I emerged into civilization shortly thereafter and the feeling soon fled. The gravel road returned to paved road returned to highway. Highway 101 took me up and around Northwestern part of the Olympic peninsula. I made a couple of beach stops, tasting the salty air at the back of my throat and hearing the vibrations of waves crashing in between my ear drums. After a near three hour cruise around the peninsula I claimed my second campsite at Altair near the Elwha Ranger Station on the northern side of the park. Five-miles past my campsite the road ended and I picked up a mineral spring-bound trail. On the two-and-a-half mile trek in I passed by several clumps of people whose clothes bore visible spots of wetness, evidence of time spent in the springs. I thought back to the description of the mineral springs I had read in my Fodor’s travel book and recalled the term “clothing optional.” I sized up the people walking my way and took most of them for the “clothing optional” type. I wasn’t sure what to expect as I neared the sulfur smelling springs.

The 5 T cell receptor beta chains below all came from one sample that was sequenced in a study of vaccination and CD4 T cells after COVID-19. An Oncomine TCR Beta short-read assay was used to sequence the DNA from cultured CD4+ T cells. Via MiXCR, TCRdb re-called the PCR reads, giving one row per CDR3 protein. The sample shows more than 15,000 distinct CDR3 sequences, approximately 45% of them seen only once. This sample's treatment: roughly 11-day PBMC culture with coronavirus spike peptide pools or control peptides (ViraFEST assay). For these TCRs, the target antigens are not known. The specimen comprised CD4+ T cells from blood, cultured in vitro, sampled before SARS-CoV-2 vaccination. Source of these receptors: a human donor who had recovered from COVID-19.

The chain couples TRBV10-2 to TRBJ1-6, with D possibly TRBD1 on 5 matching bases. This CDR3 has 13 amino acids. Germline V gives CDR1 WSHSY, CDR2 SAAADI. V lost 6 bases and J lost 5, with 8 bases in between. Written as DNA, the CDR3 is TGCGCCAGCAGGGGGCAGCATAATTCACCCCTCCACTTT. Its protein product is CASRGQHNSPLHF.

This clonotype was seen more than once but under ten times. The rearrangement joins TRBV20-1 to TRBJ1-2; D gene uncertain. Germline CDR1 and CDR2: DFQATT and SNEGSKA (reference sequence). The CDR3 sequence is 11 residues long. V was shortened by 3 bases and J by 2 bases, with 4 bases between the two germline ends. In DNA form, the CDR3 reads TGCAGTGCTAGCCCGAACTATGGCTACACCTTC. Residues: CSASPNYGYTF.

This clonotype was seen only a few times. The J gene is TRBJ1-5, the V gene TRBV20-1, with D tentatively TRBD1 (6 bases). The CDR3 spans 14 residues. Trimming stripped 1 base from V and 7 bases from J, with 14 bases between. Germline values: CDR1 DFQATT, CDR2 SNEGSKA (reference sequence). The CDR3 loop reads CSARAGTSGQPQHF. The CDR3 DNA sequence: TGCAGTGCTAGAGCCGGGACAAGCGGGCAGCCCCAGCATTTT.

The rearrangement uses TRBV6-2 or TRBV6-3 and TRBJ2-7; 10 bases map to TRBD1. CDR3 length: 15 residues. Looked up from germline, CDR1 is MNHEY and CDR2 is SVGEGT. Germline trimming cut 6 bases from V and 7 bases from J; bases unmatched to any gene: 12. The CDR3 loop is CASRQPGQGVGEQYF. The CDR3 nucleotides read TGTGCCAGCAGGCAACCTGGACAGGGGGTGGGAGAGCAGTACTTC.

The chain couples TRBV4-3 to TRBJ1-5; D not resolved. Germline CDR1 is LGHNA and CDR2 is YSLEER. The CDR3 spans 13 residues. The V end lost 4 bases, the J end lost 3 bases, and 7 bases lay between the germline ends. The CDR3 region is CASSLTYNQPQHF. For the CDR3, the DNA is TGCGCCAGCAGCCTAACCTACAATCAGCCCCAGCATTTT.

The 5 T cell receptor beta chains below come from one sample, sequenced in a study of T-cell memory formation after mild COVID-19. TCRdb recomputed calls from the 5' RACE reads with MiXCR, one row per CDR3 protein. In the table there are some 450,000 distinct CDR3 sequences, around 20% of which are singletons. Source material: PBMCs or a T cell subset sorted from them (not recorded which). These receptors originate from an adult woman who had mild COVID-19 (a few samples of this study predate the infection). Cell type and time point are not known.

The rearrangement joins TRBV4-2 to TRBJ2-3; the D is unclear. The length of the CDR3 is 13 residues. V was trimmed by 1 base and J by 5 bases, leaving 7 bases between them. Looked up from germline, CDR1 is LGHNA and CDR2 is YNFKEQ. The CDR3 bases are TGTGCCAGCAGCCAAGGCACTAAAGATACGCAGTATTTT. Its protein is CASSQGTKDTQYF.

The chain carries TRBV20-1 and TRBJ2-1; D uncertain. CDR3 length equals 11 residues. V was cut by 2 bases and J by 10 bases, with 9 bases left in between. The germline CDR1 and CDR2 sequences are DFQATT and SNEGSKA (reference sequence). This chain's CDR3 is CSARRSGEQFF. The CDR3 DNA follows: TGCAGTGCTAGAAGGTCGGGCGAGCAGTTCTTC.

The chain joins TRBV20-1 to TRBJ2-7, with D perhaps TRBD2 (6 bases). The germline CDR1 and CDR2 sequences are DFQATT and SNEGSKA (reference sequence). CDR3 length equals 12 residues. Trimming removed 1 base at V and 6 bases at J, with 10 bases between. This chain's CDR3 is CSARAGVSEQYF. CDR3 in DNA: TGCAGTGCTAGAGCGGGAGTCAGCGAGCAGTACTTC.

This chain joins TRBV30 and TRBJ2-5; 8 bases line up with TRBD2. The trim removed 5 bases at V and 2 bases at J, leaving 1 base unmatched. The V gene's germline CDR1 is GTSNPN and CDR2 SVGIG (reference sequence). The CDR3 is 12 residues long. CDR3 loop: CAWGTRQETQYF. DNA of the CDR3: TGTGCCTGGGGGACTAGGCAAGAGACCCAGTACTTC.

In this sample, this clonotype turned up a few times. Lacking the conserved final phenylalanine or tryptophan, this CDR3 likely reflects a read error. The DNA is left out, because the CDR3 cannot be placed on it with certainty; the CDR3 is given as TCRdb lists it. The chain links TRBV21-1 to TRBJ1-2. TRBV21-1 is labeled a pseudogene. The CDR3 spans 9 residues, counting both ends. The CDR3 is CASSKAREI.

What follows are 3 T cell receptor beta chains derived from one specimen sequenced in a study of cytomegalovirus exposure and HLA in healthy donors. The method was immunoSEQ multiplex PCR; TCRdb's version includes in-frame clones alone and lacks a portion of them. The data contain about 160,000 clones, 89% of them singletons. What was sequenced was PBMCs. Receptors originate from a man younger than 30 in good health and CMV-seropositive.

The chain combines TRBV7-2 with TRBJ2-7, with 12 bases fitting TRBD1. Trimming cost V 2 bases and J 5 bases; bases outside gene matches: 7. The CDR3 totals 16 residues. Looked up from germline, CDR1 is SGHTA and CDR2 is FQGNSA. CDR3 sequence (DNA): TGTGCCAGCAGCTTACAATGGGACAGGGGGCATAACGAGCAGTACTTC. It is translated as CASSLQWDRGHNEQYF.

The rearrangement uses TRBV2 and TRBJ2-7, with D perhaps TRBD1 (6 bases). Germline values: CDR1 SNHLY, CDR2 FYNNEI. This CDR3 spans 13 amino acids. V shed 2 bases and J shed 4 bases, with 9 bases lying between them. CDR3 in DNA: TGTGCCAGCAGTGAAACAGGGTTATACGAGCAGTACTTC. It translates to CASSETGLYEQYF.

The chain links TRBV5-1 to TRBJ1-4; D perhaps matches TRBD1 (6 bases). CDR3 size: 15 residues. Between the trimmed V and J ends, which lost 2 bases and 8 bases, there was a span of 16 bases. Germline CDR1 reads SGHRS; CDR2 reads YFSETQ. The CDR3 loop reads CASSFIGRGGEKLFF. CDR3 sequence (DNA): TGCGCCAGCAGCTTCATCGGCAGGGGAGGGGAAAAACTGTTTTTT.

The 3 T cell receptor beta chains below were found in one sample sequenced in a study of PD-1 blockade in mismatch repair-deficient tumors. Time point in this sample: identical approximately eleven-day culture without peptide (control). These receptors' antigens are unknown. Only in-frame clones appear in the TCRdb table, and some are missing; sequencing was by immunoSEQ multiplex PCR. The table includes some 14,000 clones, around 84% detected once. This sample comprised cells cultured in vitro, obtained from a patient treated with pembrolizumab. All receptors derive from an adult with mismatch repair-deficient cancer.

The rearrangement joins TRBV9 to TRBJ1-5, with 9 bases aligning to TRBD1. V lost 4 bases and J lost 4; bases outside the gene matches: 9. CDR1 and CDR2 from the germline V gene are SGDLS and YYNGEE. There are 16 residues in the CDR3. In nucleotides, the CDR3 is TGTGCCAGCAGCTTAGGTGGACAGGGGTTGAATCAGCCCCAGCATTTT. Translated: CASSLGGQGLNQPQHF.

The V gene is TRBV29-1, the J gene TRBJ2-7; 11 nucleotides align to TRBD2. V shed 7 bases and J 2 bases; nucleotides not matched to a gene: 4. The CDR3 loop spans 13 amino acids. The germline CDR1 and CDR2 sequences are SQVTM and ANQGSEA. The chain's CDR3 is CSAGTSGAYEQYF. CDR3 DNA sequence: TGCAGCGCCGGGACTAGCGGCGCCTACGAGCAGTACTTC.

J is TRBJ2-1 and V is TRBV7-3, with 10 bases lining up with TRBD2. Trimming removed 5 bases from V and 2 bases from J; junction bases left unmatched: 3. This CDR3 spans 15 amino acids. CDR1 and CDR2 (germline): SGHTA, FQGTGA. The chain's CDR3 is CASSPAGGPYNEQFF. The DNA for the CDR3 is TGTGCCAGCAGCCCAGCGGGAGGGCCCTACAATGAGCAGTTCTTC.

(Ruby Beach)

I bypassed the springs somewhat accidentally. I wanted to tack on just a few more miles in my trek before relaxing in the hot, smelly water. Soon the trail disappeared and I turned around to spot a male park ranger approaching from the distance. We discussed the ambiguity of the trail and he explained that he was looking for the last mineral spring pool. We chatted some and then both took off in search for the elusive springs. We soon were followed by a family and all discovered the pool together. The ranger convinced me of a few other trail options to supplement my mineral springs hike, so I decided to rest here. I dipped into the hot water and then got out. There was something terribly un-serene about sharing a small mineral bath with a family with a park ranger hovering.

(mineral springs at Boulder Creek)